Keywords: I know they are boring and a chore to do but even a the most basic, generic keywords here can help you sort images later. As the same keywords are applied to all the images on import it is actually best not to get too specific with the keywords. Lightroom is not only a powerful developmental and output tool but it is also a very clever image library and by keywording you images you can unleash the power of that part of the program (I will be demonstrating this in my next tutorial on catalogs).

Finally in this side of the dialogue we get to Destination

The plus sign next to the destination title allows you create a new folder and has two viewing options: All Folders which show all folders on your harddrives and Affected folders only which will only show the folder you are addings location.

Into Subfolder: Select this checkbox and Lightroom will put the imported images into a folder inside your chosen folder.

Organize: Options are By date where images are put into separate folders they were shot on or Into one folder where all the imported images go into a single folder with no differentiation for date taken.

Date format: Select you favourite date format flavour

Under these options you can select your harddrive and select the image path if not already using a path selected in the To option above this column.

In the very bottom right we have the Cancel and Import buttons which are self-explanatory.

Staying at the very bottom of the dialogue we move along to the right where we find the Import Presets options. If you find you are using a specific set of import options regularly you can create an import preset by clicking on the dropdown menu on the right hand side of the section. This is also where you can choose from already created presets.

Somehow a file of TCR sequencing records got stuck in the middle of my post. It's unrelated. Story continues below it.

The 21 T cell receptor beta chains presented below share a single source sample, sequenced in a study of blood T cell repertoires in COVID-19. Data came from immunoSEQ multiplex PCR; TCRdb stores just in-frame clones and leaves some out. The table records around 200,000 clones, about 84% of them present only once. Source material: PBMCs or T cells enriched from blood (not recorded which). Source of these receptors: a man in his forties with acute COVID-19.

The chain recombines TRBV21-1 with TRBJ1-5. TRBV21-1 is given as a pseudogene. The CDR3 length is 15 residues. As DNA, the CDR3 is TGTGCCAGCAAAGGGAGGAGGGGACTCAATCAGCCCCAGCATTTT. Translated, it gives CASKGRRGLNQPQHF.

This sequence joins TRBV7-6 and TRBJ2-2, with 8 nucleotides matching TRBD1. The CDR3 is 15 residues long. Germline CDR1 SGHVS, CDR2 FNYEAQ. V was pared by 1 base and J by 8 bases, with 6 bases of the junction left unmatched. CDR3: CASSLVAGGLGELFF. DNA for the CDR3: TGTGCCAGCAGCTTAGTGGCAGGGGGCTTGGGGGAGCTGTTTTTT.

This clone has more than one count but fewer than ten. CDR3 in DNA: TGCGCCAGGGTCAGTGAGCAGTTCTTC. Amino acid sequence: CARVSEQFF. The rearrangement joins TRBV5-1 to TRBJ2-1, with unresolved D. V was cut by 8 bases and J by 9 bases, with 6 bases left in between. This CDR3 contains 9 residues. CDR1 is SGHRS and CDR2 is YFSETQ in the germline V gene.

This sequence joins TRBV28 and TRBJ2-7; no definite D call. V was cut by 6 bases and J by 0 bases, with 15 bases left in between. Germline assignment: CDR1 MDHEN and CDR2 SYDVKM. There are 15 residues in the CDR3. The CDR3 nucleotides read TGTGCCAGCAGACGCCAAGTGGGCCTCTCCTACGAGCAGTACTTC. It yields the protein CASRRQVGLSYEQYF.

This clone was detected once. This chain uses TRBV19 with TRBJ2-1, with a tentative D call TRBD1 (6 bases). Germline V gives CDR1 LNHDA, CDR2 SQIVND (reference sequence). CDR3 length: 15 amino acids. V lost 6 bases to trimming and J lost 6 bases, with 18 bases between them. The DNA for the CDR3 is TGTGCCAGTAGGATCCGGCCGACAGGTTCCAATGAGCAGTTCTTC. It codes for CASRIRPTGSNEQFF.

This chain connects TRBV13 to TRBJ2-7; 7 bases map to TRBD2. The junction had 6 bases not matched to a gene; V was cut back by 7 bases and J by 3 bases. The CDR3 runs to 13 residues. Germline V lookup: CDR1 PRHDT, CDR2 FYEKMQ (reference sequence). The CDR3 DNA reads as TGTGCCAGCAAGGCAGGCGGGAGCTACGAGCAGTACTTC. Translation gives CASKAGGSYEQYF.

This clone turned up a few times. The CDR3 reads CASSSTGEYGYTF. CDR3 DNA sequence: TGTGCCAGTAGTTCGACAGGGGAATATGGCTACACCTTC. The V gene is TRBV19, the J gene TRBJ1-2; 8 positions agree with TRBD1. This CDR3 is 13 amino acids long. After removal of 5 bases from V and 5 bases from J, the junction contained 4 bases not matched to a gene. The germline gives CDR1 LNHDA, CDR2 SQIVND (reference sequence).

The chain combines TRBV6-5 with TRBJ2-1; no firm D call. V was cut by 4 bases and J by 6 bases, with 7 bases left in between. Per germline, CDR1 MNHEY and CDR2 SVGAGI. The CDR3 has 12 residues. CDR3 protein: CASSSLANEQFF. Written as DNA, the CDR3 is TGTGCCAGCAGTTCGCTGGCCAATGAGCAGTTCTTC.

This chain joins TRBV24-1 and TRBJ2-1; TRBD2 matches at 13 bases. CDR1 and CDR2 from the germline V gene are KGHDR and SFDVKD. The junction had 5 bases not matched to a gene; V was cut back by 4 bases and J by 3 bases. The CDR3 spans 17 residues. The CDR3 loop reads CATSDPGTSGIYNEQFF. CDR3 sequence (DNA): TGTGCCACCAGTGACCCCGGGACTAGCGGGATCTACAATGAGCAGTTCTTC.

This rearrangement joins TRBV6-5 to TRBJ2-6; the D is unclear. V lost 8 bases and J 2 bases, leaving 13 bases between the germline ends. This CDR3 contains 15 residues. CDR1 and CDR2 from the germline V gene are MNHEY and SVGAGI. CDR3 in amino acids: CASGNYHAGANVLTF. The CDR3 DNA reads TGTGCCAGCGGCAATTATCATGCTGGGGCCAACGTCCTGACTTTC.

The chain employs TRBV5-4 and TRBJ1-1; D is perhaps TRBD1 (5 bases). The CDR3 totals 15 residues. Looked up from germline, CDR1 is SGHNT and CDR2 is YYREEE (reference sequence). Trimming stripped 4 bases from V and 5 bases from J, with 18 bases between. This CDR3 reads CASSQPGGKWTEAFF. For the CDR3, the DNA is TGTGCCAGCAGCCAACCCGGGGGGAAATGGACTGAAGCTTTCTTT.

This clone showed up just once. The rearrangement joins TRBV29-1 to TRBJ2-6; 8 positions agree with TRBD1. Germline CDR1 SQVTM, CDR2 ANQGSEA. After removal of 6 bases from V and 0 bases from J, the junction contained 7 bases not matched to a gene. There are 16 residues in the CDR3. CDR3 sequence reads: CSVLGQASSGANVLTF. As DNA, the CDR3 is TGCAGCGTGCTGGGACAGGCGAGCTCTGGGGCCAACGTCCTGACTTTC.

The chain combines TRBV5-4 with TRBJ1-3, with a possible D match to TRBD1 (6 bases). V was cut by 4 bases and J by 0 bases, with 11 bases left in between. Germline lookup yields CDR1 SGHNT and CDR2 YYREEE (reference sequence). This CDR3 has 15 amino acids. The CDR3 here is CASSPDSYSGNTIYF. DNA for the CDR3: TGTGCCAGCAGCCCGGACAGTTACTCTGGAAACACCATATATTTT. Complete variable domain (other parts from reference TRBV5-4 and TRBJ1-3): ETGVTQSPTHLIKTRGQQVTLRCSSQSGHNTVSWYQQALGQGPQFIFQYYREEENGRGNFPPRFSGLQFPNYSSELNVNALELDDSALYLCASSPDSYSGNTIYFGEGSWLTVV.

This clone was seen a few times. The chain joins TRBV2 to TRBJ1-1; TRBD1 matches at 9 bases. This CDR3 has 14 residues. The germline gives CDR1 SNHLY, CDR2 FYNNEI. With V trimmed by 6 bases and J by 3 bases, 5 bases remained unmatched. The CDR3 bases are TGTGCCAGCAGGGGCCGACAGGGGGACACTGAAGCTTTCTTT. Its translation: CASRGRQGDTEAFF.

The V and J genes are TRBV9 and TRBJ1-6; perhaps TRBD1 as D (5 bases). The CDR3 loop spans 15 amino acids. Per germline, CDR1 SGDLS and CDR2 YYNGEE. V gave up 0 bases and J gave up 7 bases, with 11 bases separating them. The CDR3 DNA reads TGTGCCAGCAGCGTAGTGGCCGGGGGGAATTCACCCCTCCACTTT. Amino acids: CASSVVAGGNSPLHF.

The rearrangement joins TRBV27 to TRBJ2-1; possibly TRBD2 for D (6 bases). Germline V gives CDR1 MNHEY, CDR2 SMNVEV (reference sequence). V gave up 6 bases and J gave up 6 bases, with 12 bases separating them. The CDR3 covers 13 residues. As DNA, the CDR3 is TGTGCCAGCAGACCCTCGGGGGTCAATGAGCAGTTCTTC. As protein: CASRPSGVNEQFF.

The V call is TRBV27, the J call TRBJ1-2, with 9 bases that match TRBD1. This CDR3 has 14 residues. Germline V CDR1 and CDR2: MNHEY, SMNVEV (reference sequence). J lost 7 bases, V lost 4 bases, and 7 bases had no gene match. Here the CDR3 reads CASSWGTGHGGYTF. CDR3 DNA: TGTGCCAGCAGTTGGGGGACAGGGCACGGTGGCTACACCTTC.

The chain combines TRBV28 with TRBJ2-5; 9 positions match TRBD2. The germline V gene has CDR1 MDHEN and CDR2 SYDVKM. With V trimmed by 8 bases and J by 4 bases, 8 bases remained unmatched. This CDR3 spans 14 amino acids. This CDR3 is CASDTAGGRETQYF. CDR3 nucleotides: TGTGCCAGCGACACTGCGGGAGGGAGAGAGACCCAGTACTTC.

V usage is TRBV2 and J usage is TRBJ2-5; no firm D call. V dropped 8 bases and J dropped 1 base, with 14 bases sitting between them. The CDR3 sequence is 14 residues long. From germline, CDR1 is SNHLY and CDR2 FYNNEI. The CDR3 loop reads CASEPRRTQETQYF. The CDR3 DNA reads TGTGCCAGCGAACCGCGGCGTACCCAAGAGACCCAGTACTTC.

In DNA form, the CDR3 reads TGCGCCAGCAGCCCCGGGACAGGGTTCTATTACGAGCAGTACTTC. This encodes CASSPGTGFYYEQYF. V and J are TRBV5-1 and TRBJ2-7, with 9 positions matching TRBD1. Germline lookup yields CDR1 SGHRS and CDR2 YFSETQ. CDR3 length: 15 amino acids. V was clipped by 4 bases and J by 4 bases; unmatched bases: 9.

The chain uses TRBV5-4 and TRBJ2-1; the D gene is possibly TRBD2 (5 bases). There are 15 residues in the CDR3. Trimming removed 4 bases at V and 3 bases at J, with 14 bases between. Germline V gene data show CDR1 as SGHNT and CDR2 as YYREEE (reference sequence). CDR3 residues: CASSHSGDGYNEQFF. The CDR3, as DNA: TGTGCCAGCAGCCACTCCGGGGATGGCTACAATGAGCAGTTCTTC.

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Please note, Import Presets are different from Develop Settings presets. Develop presets will only affect how the image looks after import. Import presets control all the settings made in the Import dialogue, which can include a Develop preset.

Moving further to the left we come to a piece of information which informs you of the number of photos to be imported and the total size of the import in MB.

Finally on the bottom row is a button with a triangle in it. This allows you to switch between expanded and compact versions of the dialogue.

The Right hand menu section contains the Source options. These include all local and attached harddrives and any attached devices such as an iPad or iPhone.

The harddrive folders are where you will find images you wish to add to your catalogue via the Move or Add options but which have already been imported onto your computer. Images on devices can be added via Copy or Copy as DNG as applicable. If you are importing from a memory card this section has an added checkbox which, if checked will eject a memory card after import.